By popular demand, we present our downloadable MSP® Practitioner Exam Tips PDF. We created this to help prepare those coming on our MSP Practitioner course for the exam, and have since been overwhelmed by how valuable it has proven to be!
The MSP Practitioner Exam is taken on the final day of our MSP Practitioner training course. We are very proud of our pass rates - so proud in fact that we offer a MSP exam pass guarantee!
We feel that one of the reasons our training has such good results - both in terms of exam pass rates and feedback from delegates after returning to work - is that we provide extensive support before the course begins and once it's under way. This download is just one way we put together workbooks and resources above and beyond the MSP manual.
Of course, knowledge of MSP theory is needed to pass the practitioner exam, and the course covers this in depth. Our trainers also provide real life case studies to help put the theory into context and to make your training easy to apply once you return to work. Finally, we provide focused exam tips to help you understand what will be expected of you during the exam.
Free MSP Exam Tips Download
This download includes details about:
- The MSP manual - how and when to annotate it in preparation for the exam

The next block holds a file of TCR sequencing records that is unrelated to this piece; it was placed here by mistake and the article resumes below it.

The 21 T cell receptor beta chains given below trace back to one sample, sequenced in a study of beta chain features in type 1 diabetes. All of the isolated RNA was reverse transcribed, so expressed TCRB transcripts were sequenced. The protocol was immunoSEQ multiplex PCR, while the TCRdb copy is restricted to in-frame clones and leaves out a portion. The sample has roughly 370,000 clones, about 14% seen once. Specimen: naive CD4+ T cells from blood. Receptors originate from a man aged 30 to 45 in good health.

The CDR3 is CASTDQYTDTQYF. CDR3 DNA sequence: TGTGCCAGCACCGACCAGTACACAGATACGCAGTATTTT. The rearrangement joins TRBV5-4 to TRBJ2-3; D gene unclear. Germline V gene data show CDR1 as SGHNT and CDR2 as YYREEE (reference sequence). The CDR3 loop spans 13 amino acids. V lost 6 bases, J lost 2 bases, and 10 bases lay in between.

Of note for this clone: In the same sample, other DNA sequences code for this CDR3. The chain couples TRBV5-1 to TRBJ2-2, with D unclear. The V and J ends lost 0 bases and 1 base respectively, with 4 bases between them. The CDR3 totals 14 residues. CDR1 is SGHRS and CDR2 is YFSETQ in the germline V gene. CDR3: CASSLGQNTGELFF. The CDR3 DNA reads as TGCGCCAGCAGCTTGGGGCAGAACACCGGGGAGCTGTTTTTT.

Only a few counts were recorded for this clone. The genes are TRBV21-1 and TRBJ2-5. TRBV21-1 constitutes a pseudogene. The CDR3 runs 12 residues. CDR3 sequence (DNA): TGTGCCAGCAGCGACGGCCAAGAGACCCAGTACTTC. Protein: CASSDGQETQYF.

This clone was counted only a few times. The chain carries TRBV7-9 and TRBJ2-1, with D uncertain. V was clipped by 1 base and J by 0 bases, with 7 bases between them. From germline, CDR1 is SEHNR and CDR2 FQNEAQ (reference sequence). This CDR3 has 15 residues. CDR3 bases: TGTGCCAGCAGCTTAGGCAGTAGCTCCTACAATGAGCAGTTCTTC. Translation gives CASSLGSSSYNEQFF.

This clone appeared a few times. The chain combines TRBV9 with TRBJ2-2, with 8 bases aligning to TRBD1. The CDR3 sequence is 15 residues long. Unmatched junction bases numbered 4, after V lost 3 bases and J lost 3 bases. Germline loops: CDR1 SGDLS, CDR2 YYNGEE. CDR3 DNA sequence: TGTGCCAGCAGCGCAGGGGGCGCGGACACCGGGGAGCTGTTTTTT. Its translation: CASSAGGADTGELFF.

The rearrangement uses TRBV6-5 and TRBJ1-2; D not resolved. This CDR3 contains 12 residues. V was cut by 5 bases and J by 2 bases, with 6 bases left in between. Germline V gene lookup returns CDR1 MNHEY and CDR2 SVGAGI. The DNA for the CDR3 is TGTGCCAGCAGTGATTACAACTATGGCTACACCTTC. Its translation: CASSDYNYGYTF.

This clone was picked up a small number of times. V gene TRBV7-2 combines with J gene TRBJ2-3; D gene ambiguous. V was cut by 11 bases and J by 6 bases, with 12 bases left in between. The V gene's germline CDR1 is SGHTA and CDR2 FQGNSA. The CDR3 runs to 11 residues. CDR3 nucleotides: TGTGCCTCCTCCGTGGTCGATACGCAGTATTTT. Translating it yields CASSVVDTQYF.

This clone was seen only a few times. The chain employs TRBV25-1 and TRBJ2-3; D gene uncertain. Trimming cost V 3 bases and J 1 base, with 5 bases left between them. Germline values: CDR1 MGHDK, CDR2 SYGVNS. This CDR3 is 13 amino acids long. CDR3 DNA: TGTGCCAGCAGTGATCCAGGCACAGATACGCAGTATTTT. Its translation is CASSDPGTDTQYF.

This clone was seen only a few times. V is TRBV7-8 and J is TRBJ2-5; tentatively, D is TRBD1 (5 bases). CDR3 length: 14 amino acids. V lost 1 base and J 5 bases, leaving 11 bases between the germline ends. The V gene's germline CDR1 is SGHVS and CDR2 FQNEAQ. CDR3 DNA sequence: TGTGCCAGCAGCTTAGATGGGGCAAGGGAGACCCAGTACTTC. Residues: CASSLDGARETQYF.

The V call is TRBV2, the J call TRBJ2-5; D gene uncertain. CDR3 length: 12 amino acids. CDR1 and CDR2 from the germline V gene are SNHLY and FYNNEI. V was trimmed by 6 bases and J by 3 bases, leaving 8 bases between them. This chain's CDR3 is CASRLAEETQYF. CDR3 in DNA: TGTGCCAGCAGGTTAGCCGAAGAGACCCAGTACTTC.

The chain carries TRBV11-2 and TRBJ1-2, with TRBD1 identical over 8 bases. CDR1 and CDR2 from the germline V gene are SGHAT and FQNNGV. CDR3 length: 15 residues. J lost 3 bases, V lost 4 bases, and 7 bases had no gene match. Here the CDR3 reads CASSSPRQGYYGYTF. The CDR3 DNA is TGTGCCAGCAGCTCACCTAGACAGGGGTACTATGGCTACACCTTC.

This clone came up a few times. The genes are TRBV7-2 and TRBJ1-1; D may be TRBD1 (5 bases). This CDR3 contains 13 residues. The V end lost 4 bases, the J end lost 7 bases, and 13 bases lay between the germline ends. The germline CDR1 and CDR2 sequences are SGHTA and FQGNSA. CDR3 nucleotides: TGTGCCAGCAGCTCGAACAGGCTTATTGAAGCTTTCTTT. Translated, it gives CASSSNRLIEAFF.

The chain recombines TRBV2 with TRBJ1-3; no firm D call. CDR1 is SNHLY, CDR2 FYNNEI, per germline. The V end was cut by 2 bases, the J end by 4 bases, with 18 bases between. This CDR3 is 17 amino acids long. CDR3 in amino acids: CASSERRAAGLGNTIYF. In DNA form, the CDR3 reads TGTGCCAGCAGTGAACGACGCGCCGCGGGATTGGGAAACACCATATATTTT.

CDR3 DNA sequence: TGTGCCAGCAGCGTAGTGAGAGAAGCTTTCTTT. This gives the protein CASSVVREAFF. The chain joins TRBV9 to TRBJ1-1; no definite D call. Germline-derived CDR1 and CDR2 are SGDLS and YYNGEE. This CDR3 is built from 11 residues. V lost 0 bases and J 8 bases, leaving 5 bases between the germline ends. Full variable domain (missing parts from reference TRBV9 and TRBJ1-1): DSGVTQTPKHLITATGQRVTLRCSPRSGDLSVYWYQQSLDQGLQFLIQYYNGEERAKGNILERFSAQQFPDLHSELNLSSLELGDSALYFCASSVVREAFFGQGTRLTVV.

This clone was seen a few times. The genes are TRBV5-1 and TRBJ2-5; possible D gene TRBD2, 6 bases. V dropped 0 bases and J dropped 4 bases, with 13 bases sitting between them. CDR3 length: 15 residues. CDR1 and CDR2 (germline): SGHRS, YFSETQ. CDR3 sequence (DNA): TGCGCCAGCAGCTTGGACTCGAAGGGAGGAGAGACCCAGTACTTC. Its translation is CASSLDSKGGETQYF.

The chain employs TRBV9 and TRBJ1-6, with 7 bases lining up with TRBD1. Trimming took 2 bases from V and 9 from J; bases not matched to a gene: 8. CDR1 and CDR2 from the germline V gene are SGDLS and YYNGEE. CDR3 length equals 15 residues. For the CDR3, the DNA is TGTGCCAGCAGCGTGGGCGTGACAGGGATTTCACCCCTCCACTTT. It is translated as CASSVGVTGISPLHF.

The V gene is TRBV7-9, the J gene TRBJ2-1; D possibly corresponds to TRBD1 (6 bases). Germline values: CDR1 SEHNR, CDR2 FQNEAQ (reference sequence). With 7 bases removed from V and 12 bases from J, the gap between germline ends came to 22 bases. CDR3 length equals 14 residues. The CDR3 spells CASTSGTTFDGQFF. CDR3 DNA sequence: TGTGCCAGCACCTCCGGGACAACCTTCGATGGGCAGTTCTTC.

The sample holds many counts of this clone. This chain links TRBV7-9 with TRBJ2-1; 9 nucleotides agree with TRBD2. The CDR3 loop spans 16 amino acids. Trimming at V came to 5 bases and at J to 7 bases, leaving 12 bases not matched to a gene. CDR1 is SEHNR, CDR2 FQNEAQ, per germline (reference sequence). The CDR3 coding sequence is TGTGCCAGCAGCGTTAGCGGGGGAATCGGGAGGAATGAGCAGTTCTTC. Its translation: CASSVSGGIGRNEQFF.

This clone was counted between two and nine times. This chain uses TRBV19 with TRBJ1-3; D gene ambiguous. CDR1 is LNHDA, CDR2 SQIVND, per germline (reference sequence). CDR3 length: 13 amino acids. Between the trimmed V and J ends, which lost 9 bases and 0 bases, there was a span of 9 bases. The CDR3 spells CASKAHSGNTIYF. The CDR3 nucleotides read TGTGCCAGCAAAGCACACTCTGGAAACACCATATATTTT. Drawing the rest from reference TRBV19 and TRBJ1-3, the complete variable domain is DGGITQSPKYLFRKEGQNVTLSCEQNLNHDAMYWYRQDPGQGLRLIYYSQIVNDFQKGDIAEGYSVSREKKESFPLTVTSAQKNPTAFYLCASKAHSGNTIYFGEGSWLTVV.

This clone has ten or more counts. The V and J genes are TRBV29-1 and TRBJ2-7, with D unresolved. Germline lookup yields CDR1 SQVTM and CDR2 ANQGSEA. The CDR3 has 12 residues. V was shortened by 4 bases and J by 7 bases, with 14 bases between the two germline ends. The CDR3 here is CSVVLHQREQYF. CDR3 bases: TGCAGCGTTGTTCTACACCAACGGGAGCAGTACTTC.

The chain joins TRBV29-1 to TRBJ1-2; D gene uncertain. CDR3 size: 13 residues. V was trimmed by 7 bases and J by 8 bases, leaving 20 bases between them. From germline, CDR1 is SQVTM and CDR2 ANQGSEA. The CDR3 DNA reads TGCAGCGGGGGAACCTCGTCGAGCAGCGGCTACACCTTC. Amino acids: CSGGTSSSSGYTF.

- The exam syllabus - the different areas that may be covered by exam questions
- The booklets - during the MSP exam you get given 3 booklets, we'll give you the heads up on what these are and how to use them
- Types of exam questions - multiple choice, multiple response, matching questions and assertion/reasons
- Guidance on how to use your time wisely during the exam
General Exam Tips
Exams can be surprisingly intimidating for adults who have not taken a course or an exam for a while, even when you know the material inside-out.
Here are some general exam tips to give you the best chance of success:
- Be prepared... Review your notes the night before, read through the MSP exam tips, and make sure you are comfortable with the format and timings of the exam.
- ... but don't cram. Studies show that last-minute cramming on the morning of the exam has no - or even a negative - impact on performance.
- Eat a good breakfast. Even if nerves suppress your appetite, make sure you eat breakfast. Low blood sugar makes concentration harder, and you don't want that effort wasted for the sake of a couple of pieces of toast.
- Have a cup of coffee or tea. If you're used to having caffeine in the morning, make sure you get your fix - leave time for this.
- Speaking of which, be on time. Get an earlier bus or train if needs be, but allow a tolerance for time. The last thing you want is to have to arrive flustered, just before the exam begins, with no time to collect your thoughts.
- Get to know the others on the course. The best source of support is from others in the same boat. Try and form bonds with the other people on your course during the week, so you can share your thoughts before and after the exam (but not during...that's frowned upon!).